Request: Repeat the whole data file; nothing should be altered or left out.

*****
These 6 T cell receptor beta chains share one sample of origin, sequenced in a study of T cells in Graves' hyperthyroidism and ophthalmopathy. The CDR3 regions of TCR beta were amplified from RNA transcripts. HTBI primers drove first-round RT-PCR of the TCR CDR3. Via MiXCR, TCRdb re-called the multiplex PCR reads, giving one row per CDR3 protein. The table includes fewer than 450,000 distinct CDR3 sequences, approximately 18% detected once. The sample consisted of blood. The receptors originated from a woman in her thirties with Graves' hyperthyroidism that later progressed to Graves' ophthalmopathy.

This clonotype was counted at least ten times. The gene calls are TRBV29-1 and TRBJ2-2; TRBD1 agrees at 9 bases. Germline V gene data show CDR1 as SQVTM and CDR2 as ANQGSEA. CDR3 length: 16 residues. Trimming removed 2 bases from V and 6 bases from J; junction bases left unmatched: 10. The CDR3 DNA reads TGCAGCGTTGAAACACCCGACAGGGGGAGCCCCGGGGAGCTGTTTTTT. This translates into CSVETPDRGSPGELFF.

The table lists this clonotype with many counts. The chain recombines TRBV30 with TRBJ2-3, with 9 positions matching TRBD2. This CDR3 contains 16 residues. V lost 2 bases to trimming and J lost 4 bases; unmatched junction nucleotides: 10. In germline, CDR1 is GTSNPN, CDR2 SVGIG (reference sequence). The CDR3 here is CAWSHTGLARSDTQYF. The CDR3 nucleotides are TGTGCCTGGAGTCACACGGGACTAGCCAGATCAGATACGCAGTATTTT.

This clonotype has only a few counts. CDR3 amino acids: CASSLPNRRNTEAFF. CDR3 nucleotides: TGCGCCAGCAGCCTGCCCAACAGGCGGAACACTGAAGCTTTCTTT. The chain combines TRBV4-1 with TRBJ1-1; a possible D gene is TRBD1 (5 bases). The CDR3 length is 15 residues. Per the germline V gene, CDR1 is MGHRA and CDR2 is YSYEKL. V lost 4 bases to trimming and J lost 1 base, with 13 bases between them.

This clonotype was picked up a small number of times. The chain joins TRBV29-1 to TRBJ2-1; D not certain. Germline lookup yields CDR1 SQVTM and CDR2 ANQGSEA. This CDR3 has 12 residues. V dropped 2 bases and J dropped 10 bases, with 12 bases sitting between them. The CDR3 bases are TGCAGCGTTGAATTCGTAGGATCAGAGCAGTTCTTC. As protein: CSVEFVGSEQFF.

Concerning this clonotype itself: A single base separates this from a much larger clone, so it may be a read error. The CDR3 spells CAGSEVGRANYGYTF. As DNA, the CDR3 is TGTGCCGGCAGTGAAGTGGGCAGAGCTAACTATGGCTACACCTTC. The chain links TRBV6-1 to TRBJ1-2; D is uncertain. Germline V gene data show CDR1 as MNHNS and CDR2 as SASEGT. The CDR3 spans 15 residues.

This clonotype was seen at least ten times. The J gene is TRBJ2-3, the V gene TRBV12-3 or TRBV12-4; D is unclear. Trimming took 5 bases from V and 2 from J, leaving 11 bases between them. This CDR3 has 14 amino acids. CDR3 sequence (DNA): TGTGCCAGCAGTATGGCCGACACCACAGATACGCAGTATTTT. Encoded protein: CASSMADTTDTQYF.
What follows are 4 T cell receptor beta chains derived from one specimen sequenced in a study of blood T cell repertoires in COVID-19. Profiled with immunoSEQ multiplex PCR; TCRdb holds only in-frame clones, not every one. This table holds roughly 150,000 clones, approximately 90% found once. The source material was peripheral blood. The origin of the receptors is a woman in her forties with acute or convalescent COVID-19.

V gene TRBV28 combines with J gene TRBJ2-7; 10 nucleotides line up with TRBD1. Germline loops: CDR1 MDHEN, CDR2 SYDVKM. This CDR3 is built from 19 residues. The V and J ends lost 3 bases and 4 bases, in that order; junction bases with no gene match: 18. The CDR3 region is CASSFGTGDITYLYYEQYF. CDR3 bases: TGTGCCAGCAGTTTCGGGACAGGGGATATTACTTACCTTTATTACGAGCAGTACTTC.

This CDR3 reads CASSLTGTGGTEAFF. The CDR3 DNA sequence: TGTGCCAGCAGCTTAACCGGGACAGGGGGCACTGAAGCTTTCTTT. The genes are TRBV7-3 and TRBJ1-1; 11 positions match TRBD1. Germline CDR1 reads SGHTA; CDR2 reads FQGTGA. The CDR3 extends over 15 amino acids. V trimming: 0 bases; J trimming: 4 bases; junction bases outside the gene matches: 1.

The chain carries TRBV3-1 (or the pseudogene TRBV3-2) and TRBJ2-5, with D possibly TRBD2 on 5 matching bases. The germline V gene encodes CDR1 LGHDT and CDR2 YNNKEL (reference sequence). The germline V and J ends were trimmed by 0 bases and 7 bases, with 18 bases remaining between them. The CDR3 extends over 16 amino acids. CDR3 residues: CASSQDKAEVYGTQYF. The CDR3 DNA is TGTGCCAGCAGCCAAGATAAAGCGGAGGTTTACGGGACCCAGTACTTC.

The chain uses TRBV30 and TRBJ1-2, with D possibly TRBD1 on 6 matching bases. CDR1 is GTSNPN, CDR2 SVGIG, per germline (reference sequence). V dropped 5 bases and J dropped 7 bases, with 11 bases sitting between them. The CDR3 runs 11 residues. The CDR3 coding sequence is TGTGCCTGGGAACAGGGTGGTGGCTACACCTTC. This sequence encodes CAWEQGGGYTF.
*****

These 6 T cell receptor beta chains share one sample of origin, sequenced in a study of T cells in Graves' hyperthyroidism and ophthalmopathy. The CDR3 regions of TCR beta were amplified from RNA transcripts. HTBI primers drove first-round RT-PCR of the TCR CDR3. Via MiXCR, TCRdb re-called the multiplex PCR reads, giving one row per CDR3 protein. The table includes fewer than 450,000 distinct CDR3 sequences, approximately 18% detected once. The sample consisted of blood. The receptors originated from a woman in her thirties with Graves' hyperthyroidism that later progressed to Graves' ophthalmopathy.

This clonotype was counted at least ten times. The gene calls are TRBV29-1 and TRBJ2-2; TRBD1 agrees at 9 bases. Germline V gene data show CDR1 as SQVTM and CDR2 as ANQGSEA. CDR3 length: 16 residues. Trimming removed 2 bases from V and 6 bases from J; junction bases left unmatched: 10. The CDR3 DNA reads TGCAGCGTTGAAACACCCGACAGGGGGAGCCCCGGGGAGCTGTTTTTT. This translates into CSVETPDRGSPGELFF.

The table lists this clonotype with many counts. The chain recombines TRBV30 with TRBJ2-3, with 9 positions matching TRBD2. This CDR3 contains 16 residues. V lost 2 bases to trimming and J lost 4 bases; unmatched junction nucleotides: 10. In germline, CDR1 is GTSNPN, CDR2 SVGIG (reference sequence). The CDR3 here is CAWSHTGLARSDTQYF. The CDR3 nucleotides are TGTGCCTGGAGTCACACGGGACTAGCCAGATCAGATACGCAGTATTTT.

This clonotype has only a few counts. CDR3 amino acids: CASSLPNRRNTEAFF. CDR3 nucleotides: TGCGCCAGCAGCCTGCCCAACAGGCGGAACACTGAAGCTTTCTTT. The chain combines TRBV4-1 with TRBJ1-1; a possible D gene is TRBD1 (5 bases). The CDR3 length is 15 residues. Per the germline V gene, CDR1 is MGHRA and CDR2 is YSYEKL. V lost 4 bases to trimming and J lost 1 base, with 13 bases between them.

This clonotype was picked up a small number of times. The chain joins TRBV29-1 to TRBJ2-1; D not certain. Germline lookup yields CDR1 SQVTM and CDR2 ANQGSEA. This CDR3 has 12 residues. V dropped 2 bases and J dropped 10 bases, with 12 bases sitting between them. The CDR3 bases are TGCAGCGTTGAATTCGTAGGATCAGAGCAGTTCTTC. As protein: CSVEFVGSEQFF.

Concerning this clonotype itself: A single base separates this from a much larger clone, so it may be a read error. The CDR3 spells CAGSEVGRANYGYTF. As DNA, the CDR3 is TGTGCCGGCAGTGAAGTGGGCAGAGCTAACTATGGCTACACCTTC. The chain links TRBV6-1 to TRBJ1-2; D is uncertain. Germline V gene data show CDR1 as MNHNS and CDR2 as SASEGT. The CDR3 spans 15 residues.

This clonotype was seen at least ten times. The J gene is TRBJ2-3, the V gene TRBV12-3 or TRBV12-4; D is unclear. Trimming took 5 bases from V and 2 from J, leaving 11 bases between them. This CDR3 has 14 amino acids. CDR3 sequence (DNA): TGTGCCAGCAGTATGGCCGACACCACAGATACGCAGTATTTT. Encoded protein: CASSMADTTDTQYF.
What follows are 4 T cell receptor beta chains derived from one specimen sequenced in a study of blood T cell repertoires in COVID-19. Profiled with immunoSEQ multiplex PCR; TCRdb holds only in-frame clones, not every one. This table holds roughly 150,000 clones, approximately 90% found once. The source material was peripheral blood. The origin of the receptors is a woman in her forties with acute or convalescent COVID-19.

V gene TRBV28 combines with J gene TRBJ2-7; 10 nucleotides line up with TRBD1. Germline loops: CDR1 MDHEN, CDR2 SYDVKM. This CDR3 is built from 19 residues. The V and J ends lost 3 bases and 4 bases, in that order; junction bases with no gene match: 18. The CDR3 region is CASSFGTGDITYLYYEQYF. CDR3 bases: TGTGCCAGCAGTTTCGGGACAGGGGATATTACTTACCTTTATTACGAGCAGTACTTC.

This CDR3 reads CASSLTGTGGTEAFF. The CDR3 DNA sequence: TGTGCCAGCAGCTTAACCGGGACAGGGGGCACTGAAGCTTTCTTT. The genes are TRBV7-3 and TRBJ1-1; 11 positions match TRBD1. Germline CDR1 reads SGHTA; CDR2 reads FQGTGA. The CDR3 extends over 15 amino acids. V trimming: 0 bases; J trimming: 4 bases; junction bases outside the gene matches: 1.

The chain carries TRBV3-1 (or the pseudogene TRBV3-2) and TRBJ2-5, with D possibly TRBD2 on 5 matching bases. The germline V gene encodes CDR1 LGHDT and CDR2 YNNKEL (reference sequence). The germline V and J ends were trimmed by 0 bases and 7 bases, with 18 bases remaining between them. The CDR3 extends over 16 amino acids. CDR3 residues: CASSQDKAEVYGTQYF. The CDR3 DNA is TGTGCCAGCAGCCAAGATAAAGCGGAGGTTTACGGGACCCAGTACTTC.

The chain uses TRBV30 and TRBJ1-2, with D possibly TRBD1 on 6 matching bases. CDR1 is GTSNPN, CDR2 SVGIG, per germline (reference sequence). V dropped 5 bases and J dropped 7 bases, with 11 bases sitting between them. The CDR3 runs 11 residues. The CDR3 coding sequence is TGTGCCTGGGAACAGGGTGGTGGCTACACCTTC. This sequence encodes CAWEQGGGYTF.